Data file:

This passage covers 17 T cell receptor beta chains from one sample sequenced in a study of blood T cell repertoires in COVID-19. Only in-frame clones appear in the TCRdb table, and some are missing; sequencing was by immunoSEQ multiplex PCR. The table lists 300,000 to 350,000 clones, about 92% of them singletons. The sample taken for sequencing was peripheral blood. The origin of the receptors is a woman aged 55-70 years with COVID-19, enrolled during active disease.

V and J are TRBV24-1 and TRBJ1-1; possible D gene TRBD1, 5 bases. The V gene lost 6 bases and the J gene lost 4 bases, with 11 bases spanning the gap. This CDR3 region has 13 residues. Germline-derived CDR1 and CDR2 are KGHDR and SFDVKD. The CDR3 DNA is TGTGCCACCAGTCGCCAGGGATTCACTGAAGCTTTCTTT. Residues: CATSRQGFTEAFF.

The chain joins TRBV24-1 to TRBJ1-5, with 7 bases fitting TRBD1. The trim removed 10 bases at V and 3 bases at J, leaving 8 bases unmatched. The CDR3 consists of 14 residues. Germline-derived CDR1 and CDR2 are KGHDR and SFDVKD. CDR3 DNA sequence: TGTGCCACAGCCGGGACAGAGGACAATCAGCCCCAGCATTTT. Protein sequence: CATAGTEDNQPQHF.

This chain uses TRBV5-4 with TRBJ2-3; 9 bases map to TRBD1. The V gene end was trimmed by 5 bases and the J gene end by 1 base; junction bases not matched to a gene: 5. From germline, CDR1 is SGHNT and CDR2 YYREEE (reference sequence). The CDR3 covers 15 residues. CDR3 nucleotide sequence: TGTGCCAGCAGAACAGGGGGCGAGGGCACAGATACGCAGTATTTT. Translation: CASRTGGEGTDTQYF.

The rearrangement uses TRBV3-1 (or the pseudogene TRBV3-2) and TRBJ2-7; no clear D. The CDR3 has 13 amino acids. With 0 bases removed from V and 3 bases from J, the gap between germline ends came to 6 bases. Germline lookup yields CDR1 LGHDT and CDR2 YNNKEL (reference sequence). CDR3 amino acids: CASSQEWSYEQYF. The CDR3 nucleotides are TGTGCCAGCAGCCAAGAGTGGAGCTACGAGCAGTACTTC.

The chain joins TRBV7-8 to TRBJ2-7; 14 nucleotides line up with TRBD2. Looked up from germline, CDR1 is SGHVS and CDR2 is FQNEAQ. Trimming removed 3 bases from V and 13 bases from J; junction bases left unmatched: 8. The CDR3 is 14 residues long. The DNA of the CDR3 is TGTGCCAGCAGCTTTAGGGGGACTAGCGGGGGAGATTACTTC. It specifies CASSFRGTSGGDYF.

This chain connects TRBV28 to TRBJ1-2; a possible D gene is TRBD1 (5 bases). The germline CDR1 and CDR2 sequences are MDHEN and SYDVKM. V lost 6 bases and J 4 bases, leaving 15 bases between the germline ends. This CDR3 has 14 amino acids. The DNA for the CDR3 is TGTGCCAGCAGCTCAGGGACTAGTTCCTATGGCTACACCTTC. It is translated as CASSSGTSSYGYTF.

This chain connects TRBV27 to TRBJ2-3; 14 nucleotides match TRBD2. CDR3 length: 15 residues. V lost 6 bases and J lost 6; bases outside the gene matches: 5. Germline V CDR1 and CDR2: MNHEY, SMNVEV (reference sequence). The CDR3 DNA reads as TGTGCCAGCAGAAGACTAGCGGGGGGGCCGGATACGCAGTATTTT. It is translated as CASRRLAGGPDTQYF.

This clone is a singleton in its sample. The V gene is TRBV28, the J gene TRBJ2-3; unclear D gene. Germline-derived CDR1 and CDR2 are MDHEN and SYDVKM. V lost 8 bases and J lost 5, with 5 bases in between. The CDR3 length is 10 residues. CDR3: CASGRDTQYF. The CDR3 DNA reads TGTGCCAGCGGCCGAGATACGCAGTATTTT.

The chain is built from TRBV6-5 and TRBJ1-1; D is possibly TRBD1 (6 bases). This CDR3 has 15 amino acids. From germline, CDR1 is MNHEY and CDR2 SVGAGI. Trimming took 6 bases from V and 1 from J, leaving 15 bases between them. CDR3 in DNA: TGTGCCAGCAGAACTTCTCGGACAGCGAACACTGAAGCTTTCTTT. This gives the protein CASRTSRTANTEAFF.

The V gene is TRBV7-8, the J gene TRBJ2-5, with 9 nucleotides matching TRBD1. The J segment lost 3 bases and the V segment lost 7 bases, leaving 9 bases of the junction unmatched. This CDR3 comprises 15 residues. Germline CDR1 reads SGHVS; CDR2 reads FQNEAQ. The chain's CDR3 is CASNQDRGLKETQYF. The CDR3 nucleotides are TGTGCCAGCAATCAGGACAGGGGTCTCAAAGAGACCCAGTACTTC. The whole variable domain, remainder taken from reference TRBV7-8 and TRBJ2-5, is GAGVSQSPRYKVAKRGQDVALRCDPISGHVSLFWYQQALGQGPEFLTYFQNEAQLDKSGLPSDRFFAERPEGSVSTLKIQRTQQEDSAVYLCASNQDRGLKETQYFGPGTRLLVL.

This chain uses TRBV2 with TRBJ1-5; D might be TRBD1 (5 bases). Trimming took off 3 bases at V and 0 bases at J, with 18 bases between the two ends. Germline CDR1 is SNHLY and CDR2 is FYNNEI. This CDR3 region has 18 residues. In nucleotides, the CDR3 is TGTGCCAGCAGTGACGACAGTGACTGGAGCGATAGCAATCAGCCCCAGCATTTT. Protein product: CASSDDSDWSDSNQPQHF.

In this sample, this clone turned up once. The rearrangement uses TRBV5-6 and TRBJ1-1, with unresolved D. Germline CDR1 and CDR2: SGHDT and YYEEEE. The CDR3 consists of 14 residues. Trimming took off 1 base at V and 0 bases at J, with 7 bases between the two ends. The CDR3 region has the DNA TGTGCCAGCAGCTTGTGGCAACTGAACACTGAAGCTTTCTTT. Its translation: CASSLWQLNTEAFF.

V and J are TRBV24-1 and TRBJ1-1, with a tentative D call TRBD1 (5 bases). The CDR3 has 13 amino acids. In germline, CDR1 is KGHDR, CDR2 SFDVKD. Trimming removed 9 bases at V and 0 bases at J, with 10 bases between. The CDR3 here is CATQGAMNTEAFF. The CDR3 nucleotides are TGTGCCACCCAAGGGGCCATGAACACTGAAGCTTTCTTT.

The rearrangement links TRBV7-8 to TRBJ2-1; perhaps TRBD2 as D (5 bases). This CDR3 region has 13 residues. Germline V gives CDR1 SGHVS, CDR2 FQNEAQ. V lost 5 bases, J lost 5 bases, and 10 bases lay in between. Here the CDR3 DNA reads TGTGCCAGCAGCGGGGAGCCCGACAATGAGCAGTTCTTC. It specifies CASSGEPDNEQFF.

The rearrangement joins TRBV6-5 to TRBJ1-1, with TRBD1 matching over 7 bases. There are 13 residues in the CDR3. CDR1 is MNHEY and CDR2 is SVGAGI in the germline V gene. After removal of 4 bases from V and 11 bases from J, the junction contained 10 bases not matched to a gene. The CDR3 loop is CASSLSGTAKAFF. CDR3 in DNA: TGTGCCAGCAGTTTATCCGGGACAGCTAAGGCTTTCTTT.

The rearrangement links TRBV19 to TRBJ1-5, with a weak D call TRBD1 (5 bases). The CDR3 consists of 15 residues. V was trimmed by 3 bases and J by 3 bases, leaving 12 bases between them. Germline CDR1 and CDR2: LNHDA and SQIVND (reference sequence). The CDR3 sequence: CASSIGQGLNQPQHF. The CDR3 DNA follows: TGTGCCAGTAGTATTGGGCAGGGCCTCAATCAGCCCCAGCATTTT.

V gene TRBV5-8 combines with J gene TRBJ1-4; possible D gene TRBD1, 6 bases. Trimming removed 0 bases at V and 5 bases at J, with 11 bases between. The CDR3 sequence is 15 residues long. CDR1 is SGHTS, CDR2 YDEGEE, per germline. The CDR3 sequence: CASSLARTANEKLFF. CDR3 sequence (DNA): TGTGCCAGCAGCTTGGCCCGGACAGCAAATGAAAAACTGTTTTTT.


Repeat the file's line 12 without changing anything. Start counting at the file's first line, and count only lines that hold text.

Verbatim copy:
This chain uses TRBV2 with TRBJ1-5; D might be TRBD1 (5 bases). Trimming took off 3 bases at V and 0 bases at J, with 18 bases between the two ends. Germline CDR1 is SNHLY and CDR2 is FYNNEI. This CDR3 region has 18 residues. In nucleotides, the CDR3 is TGTGCCAGCAGTGACGACAGTGACTGGAGCGATAGCAATCAGCCCCAGCATTTT. Protein product: CASSDDSDWSDSNQPQHF.